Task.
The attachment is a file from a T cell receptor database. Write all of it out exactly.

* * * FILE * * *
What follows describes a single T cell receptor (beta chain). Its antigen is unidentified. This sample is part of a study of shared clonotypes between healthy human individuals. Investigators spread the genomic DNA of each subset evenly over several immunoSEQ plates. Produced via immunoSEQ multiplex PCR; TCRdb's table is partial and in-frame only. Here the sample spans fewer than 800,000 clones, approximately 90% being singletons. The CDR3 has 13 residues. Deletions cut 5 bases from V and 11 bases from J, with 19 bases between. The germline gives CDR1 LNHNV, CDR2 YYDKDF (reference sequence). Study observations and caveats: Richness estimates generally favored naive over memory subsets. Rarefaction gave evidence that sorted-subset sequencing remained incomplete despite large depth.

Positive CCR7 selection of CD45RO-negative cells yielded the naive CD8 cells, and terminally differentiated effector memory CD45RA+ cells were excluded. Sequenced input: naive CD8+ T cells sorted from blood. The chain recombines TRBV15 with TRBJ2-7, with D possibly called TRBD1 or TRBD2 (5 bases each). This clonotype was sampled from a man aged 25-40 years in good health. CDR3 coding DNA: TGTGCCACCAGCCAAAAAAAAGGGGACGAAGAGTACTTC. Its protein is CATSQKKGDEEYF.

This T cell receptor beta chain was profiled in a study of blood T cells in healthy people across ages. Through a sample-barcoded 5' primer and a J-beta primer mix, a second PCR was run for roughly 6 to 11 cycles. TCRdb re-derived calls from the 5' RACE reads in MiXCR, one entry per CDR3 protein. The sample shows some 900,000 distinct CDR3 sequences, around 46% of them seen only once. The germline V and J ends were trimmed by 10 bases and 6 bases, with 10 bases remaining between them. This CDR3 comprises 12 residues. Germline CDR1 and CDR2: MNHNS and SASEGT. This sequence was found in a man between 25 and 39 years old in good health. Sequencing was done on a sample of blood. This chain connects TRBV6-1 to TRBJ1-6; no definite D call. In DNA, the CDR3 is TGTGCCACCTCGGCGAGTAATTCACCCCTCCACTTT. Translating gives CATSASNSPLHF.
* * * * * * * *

What follows describes a single T cell receptor (beta chain). Its antigen is unidentified. This sample is part of a study of shared clonotypes between healthy human individuals. Investigators spread the genomic DNA of each subset evenly over several immunoSEQ plates. Produced via immunoSEQ multiplex PCR; TCRdb's table is partial and in-frame only. Here the sample spans fewer than 800,000 clones, approximately 90% being singletons. The CDR3 has 13 residues. Deletions cut 5 bases from V and 11 bases from J, with 19 bases between. The germline gives CDR1 LNHNV, CDR2 YYDKDF (reference sequence). Study observations and caveats: Richness estimates generally favored naive over memory subsets. Rarefaction gave evidence that sorted-subset sequencing remained incomplete despite large depth.

Positive CCR7 selection of CD45RO-negative cells yielded the naive CD8 cells, and terminally differentiated effector memory CD45RA+ cells were excluded. Sequenced input: naive CD8+ T cells sorted from blood. The chain recombines TRBV15 with TRBJ2-7, with D possibly called TRBD1 or TRBD2 (5 bases each). This clonotype was sampled from a man aged 25-40 years in good health. CDR3 coding DNA: TGTGCCACCAGCCAAAAAAAAGGGGACGAAGAGTACTTC. Its protein is CATSQKKGDEEYF.

This T cell receptor beta chain was profiled in a study of blood T cells in healthy people across ages. Through a sample-barcoded 5' primer and a J-beta primer mix, a second PCR was run for roughly 6 to 11 cycles. TCRdb re-derived calls from the 5' RACE reads in MiXCR, one entry per CDR3 protein. The sample shows some 900,000 distinct CDR3 sequences, around 46% of them seen only once. The germline V and J ends were trimmed by 10 bases and 6 bases, with 10 bases remaining between them. This CDR3 comprises 12 residues. Germline CDR1 and CDR2: MNHNS and SASEGT. This sequence was found in a man between 25 and 39 years old in good health. Sequencing was done on a sample of blood. This chain connects TRBV6-1 to TRBJ1-6; no definite D call. In DNA, the CDR3 is TGTGCCACCTCGGCGAGTAATTCACCCCTCCACTTT. Translating gives CATSASNSPLHF.